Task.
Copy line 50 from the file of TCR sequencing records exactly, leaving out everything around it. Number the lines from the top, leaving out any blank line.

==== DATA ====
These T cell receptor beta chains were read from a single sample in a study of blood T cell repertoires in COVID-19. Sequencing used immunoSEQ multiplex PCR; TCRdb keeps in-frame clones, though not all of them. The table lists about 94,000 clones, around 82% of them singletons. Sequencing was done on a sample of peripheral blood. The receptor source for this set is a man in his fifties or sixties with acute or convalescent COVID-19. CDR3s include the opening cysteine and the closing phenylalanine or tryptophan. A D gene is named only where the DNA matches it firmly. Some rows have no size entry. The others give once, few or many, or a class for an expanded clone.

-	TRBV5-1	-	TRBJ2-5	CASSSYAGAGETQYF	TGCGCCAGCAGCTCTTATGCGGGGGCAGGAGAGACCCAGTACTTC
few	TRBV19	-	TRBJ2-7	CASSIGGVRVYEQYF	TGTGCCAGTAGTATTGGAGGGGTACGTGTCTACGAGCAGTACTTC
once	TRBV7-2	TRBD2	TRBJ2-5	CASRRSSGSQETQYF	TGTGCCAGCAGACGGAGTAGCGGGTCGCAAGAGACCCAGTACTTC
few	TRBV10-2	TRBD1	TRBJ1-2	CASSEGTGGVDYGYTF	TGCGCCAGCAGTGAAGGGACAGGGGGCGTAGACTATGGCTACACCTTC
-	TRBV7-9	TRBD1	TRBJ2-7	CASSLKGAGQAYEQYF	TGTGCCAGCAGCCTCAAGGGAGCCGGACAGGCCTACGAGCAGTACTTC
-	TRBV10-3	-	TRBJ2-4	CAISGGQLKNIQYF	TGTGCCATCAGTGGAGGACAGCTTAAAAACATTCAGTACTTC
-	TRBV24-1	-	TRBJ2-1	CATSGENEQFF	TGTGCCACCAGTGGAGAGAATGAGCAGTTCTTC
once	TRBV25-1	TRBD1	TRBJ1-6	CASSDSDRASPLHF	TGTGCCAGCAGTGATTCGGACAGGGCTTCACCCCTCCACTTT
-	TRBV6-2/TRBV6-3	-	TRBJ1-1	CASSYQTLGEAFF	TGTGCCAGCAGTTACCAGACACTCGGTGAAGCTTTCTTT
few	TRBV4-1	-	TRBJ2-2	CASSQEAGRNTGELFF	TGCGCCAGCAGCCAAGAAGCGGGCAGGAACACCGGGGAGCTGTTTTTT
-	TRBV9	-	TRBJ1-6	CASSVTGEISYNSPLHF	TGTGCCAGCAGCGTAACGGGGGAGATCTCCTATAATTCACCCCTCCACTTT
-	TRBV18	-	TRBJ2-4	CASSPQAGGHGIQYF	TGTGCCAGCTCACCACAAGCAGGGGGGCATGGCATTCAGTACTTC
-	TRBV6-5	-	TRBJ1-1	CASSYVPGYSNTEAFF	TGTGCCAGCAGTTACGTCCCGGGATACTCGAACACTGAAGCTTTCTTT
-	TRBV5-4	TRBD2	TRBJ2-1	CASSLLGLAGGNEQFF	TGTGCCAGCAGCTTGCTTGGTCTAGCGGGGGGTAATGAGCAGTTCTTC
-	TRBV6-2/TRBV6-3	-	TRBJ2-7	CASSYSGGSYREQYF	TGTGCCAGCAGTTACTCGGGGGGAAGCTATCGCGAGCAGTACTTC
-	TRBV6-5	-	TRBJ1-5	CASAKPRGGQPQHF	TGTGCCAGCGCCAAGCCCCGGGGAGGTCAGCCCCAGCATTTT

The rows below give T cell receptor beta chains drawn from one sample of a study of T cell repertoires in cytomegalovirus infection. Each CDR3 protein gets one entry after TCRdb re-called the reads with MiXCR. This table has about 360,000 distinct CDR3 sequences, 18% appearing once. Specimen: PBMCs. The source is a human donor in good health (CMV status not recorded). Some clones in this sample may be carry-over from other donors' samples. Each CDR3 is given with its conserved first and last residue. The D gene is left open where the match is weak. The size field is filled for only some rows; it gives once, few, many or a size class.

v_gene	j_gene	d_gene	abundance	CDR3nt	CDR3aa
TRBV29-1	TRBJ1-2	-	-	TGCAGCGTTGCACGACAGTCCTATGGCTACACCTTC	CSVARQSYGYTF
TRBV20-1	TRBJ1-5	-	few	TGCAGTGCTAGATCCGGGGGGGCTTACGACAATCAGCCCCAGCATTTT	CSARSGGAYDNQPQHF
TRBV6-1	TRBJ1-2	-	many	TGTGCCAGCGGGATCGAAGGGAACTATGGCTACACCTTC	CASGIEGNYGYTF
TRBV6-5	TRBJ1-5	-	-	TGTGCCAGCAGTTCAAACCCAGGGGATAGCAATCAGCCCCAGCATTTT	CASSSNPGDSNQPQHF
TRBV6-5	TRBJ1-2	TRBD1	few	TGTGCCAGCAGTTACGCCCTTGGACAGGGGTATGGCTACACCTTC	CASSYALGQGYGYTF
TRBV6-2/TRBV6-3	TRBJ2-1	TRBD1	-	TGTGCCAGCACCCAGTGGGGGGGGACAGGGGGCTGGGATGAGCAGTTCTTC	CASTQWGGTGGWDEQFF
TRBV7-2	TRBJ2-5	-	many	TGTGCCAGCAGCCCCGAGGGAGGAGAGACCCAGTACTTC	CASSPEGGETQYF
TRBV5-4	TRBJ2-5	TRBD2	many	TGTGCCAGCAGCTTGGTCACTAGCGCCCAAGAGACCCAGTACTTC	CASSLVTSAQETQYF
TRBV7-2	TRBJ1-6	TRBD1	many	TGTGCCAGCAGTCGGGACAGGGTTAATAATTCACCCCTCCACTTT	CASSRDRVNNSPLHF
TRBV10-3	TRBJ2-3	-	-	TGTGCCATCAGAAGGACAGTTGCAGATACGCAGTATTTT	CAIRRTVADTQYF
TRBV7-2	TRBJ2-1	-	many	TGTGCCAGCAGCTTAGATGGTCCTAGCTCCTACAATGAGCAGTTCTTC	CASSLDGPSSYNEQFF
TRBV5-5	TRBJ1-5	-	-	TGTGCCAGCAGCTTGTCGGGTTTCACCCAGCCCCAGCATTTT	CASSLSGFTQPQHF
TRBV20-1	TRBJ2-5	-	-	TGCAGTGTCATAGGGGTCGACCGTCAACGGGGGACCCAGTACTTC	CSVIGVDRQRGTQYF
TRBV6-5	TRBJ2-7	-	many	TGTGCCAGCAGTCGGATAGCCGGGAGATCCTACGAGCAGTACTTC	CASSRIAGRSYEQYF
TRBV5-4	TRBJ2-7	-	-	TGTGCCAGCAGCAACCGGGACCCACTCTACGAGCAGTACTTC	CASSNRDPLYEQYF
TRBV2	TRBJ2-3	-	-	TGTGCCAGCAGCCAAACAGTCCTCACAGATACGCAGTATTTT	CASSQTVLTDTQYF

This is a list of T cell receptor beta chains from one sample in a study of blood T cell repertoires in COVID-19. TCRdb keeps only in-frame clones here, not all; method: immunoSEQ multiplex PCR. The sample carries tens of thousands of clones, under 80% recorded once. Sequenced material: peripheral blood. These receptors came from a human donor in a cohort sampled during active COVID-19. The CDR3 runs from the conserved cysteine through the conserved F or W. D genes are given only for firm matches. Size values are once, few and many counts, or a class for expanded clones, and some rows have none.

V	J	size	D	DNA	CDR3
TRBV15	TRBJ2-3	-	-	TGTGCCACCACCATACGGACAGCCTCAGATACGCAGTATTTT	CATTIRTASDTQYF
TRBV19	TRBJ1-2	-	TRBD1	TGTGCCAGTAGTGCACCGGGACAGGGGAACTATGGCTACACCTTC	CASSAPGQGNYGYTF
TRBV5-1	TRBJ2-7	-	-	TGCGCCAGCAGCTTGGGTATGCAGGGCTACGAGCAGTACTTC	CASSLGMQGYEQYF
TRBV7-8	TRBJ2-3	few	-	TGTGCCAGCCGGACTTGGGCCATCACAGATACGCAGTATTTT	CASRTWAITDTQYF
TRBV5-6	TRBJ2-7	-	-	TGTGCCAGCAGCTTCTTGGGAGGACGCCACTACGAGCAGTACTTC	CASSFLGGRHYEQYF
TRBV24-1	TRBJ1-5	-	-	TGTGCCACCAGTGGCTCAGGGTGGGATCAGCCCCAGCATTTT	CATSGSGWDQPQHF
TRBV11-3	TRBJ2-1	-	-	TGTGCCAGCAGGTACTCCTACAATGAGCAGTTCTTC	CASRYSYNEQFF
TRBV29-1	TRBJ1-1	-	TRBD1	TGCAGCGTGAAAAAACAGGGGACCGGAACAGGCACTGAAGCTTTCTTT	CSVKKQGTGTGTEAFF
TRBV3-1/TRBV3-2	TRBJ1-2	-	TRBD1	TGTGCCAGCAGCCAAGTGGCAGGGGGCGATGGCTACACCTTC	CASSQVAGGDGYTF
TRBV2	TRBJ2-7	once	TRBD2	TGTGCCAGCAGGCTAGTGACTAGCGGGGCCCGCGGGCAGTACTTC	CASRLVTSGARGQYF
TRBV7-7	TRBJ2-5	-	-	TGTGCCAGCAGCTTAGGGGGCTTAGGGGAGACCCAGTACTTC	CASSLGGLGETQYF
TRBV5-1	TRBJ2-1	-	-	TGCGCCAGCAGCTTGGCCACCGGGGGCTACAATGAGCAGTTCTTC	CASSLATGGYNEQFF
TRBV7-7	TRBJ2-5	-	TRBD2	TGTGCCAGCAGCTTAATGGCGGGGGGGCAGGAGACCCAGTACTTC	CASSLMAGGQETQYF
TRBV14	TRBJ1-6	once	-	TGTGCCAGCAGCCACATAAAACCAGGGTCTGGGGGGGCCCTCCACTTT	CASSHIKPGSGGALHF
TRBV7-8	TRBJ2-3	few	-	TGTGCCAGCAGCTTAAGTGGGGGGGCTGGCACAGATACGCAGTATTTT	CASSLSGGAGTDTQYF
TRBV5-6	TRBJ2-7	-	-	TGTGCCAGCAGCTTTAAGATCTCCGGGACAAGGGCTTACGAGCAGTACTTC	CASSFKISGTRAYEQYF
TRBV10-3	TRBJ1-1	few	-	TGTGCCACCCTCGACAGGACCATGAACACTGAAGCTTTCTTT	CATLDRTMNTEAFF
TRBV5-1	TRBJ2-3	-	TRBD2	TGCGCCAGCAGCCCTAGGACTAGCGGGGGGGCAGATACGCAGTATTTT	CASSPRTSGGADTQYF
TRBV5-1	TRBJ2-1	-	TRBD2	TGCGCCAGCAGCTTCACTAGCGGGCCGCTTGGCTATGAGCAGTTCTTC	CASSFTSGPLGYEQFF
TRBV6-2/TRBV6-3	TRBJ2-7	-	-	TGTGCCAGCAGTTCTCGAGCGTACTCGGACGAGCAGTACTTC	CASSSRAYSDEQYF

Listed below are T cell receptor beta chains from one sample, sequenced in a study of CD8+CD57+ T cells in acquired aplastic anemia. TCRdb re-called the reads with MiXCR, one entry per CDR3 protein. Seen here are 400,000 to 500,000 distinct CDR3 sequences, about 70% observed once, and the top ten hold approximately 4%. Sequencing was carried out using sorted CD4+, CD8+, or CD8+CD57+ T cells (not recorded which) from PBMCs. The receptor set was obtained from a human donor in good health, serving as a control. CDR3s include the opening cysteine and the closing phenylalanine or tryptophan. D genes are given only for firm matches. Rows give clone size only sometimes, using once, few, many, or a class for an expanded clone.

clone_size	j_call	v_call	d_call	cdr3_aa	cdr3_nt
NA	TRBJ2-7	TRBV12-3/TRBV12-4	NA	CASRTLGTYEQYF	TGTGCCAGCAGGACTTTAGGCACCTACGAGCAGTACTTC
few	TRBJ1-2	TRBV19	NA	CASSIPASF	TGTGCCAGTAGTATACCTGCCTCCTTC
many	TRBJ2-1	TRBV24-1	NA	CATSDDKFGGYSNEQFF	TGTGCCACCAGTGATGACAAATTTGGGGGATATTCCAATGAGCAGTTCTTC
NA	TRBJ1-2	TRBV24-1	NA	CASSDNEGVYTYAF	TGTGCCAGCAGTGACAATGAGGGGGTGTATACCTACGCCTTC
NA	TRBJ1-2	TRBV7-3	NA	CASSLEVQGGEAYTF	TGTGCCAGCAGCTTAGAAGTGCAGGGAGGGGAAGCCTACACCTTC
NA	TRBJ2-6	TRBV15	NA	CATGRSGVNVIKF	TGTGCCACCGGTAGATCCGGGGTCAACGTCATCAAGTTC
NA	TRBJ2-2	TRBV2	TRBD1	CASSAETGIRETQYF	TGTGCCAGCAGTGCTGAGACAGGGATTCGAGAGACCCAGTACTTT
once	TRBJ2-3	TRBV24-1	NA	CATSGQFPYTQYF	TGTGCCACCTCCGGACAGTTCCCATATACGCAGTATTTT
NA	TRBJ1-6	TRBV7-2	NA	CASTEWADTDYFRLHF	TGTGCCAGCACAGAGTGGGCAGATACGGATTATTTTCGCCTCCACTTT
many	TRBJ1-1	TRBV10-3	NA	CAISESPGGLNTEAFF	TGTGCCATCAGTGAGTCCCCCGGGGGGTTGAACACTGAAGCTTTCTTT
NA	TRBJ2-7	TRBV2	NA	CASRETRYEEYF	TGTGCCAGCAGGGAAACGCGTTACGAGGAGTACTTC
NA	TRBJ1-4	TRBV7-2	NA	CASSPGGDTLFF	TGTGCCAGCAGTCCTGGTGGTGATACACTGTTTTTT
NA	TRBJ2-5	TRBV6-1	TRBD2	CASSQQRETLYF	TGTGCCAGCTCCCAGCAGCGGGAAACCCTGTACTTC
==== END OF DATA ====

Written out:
TRBV7-7	TRBJ2-5	-	TRBD2	TGTGCCAGCAGCTTAATGGCGGGGGGGCAGGAGACCCAGTACTTC	CASSLMAGGQETQYF